Can healthy volunteers participate?
Key exclusion criteria
- Inability to provide written informed consent (e.g. due to a significant communication impairment)
- Do not intend to receive treatment within participating provinces over the subsequent 12 month period
- Another person residing within the same household, at least one day per week, has already been enrolled and randomized within this study.

Study design
Purpose of the study
Allocation to intervention
Randomised controlled trial
Procedure for enrolling a subject and allocating the treatment (allocation concealment procedures)
Allocation will be concealment to enrolment staff as randomisation will be done at a central office by computer, and communicated to the study doctor via a short messaging service (SMS) message or phone call.
Methods used to generate the sequence in which subjects will be randomised (sequence generation)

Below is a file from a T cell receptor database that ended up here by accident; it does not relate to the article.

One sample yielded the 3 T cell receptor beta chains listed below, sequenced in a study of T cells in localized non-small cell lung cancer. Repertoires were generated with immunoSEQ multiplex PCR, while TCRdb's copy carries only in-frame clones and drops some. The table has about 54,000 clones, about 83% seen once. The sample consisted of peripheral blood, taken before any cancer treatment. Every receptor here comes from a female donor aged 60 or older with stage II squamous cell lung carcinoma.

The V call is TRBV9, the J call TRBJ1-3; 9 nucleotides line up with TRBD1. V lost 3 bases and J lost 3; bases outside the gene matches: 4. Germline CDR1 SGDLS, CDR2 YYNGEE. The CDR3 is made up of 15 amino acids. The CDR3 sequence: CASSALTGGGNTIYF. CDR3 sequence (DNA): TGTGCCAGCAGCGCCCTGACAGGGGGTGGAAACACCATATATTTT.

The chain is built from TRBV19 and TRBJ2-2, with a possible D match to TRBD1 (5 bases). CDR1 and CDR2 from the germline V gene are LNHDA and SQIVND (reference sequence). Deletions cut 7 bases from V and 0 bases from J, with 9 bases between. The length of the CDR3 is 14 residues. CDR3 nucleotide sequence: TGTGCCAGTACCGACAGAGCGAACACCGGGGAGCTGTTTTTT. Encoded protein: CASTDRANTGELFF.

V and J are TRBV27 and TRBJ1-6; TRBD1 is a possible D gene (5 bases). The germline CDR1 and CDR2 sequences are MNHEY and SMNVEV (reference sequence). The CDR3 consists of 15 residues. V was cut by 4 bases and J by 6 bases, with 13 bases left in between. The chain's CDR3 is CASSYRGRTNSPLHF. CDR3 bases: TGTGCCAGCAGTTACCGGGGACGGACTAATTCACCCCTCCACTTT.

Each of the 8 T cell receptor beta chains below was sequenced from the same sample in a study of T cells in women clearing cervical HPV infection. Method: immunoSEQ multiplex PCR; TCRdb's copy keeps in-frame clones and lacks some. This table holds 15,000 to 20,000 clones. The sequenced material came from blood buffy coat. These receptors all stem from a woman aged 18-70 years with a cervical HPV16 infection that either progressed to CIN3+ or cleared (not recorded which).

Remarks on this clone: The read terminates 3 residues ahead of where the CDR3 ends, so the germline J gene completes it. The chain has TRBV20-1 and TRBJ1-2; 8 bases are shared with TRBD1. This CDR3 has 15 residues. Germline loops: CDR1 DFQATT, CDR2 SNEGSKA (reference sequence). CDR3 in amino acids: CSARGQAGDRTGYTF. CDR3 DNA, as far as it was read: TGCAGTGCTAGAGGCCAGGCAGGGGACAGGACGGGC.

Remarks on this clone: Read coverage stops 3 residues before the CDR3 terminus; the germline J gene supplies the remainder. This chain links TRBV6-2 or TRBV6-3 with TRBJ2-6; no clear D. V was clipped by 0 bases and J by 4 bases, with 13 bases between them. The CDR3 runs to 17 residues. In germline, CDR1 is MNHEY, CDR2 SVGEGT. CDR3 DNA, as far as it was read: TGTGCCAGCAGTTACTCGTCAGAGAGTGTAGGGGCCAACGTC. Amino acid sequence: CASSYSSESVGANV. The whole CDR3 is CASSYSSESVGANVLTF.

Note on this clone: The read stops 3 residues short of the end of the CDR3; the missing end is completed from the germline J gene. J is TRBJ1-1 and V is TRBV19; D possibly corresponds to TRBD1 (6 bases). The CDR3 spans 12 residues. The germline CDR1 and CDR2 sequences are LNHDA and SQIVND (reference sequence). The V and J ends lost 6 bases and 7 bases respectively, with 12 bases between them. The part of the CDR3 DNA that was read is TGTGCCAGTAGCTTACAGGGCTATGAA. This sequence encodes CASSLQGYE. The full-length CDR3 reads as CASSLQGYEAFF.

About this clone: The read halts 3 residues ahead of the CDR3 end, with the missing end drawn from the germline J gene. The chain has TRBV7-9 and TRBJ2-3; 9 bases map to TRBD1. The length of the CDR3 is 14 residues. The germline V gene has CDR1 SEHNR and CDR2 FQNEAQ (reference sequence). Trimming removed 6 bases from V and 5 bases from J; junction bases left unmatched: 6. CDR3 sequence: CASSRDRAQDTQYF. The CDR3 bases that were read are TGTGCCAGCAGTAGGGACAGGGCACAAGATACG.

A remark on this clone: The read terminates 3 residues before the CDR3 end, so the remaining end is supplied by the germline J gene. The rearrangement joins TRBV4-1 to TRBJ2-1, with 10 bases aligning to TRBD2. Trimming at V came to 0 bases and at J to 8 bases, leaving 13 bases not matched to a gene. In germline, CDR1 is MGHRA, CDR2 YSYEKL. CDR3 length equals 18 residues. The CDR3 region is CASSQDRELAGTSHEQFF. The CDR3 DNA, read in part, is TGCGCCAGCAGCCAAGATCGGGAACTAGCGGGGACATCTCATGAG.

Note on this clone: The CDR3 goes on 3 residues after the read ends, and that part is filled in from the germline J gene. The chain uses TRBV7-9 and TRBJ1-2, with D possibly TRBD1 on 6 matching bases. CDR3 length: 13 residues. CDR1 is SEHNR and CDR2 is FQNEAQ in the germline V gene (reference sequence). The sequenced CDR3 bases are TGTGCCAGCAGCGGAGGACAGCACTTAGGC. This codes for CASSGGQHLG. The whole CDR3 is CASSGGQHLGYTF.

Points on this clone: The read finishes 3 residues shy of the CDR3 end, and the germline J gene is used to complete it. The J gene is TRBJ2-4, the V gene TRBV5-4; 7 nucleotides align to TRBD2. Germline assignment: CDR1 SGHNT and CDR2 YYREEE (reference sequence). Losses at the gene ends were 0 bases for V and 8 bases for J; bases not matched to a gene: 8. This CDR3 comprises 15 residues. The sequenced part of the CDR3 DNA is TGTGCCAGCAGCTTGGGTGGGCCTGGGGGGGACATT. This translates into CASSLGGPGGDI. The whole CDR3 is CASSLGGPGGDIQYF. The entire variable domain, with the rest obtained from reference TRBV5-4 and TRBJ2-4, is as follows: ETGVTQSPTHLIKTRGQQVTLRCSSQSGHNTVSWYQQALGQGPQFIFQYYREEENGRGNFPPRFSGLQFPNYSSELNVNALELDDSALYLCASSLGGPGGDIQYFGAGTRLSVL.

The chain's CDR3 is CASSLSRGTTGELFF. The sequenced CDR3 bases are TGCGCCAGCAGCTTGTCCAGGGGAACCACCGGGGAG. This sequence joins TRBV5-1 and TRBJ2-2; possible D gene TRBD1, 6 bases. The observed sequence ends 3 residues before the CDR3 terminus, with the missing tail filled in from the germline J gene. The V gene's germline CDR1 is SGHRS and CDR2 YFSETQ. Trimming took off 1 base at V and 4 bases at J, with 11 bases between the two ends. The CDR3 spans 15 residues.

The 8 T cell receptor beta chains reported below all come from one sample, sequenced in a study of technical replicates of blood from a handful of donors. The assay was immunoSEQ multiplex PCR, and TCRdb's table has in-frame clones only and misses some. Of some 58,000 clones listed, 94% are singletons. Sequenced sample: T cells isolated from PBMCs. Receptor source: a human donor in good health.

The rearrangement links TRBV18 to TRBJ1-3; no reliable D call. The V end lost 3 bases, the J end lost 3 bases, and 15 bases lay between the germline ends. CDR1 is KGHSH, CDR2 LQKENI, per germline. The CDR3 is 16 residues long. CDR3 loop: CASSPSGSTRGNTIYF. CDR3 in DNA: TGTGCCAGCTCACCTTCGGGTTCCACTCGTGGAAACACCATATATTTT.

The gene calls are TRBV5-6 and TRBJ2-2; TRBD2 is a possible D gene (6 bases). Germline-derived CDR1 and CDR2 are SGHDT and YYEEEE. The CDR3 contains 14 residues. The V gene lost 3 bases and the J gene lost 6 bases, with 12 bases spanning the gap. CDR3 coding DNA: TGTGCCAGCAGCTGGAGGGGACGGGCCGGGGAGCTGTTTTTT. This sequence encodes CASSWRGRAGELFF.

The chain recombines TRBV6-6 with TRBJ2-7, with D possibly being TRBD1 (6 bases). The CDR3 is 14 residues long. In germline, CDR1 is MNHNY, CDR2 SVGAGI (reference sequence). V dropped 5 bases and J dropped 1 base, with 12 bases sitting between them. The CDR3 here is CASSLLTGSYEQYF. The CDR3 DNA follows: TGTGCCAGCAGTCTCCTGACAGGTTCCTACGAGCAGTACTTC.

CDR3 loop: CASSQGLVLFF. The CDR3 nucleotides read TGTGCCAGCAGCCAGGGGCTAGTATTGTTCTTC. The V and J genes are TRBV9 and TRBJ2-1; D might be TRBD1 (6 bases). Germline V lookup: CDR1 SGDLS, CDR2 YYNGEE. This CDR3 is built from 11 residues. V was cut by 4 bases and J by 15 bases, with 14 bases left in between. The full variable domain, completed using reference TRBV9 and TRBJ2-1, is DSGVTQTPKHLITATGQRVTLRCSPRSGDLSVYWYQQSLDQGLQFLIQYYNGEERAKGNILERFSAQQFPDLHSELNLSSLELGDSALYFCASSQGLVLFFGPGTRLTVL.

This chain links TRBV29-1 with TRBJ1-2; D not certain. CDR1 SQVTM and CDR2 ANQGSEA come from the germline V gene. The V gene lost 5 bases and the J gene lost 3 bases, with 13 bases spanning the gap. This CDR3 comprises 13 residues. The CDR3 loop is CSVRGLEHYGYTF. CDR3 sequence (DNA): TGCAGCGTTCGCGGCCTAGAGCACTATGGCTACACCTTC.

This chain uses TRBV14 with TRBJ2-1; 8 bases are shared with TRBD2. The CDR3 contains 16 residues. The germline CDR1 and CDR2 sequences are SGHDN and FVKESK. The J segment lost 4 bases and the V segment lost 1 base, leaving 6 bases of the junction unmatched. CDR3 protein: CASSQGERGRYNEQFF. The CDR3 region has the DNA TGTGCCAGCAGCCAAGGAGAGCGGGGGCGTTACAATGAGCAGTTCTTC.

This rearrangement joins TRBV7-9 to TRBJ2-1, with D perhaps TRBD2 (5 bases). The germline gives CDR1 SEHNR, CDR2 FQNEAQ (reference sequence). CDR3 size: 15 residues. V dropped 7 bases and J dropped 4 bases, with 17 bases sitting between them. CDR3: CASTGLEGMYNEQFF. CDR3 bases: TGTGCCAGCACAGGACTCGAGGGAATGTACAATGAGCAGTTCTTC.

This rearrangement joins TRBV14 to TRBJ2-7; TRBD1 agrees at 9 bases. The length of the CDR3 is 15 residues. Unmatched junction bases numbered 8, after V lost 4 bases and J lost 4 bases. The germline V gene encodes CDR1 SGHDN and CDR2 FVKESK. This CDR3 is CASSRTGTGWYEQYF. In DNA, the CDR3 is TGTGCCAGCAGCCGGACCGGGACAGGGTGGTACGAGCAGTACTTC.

Block randomization
Masking / blinding
Open (masking not used)
Who is / are masked / blinded?

Intervention assignment
Other design features
Not Applicable
Type of endpoint(s)
Statistical methods / analysis
Sample size - The current proportion of patients with MDR-TB achieving treatment success is 75% (2017 program data). We expect an improvement in treatment success (bacteriological response or completion) by 8% (i.e. from 75% to 83%), a minimal clinically important difference. Using the standard Schlesselman formula for the difference in two proportions, with a power of 0.8, and alpha of 0.05, we require 406 subjects per group. Expecting a 10% loss to follow-up, compatible with our findings in the ACT study, we will recruit a total of 902 patients across the 7 Provinces.

Primary objective
The effectiveness of the mHealth intervention will be assessed by comparing the treatment
success rates between patients in the intervention and standard care arms, 24 months
after treatment initiation. We will use a marginal Poisson regression model estimated via a
generalized estimating equation (GEE) to test the effect of the intervention on treatment success.

Secondary outcomes
Time-to-sputum culture conversion:
We will compare time from treatment initiation to sputum culture conversion by month six between the two arms by conduct a survival analysis using a Cox proportional hazard model adjusting for potential confounders.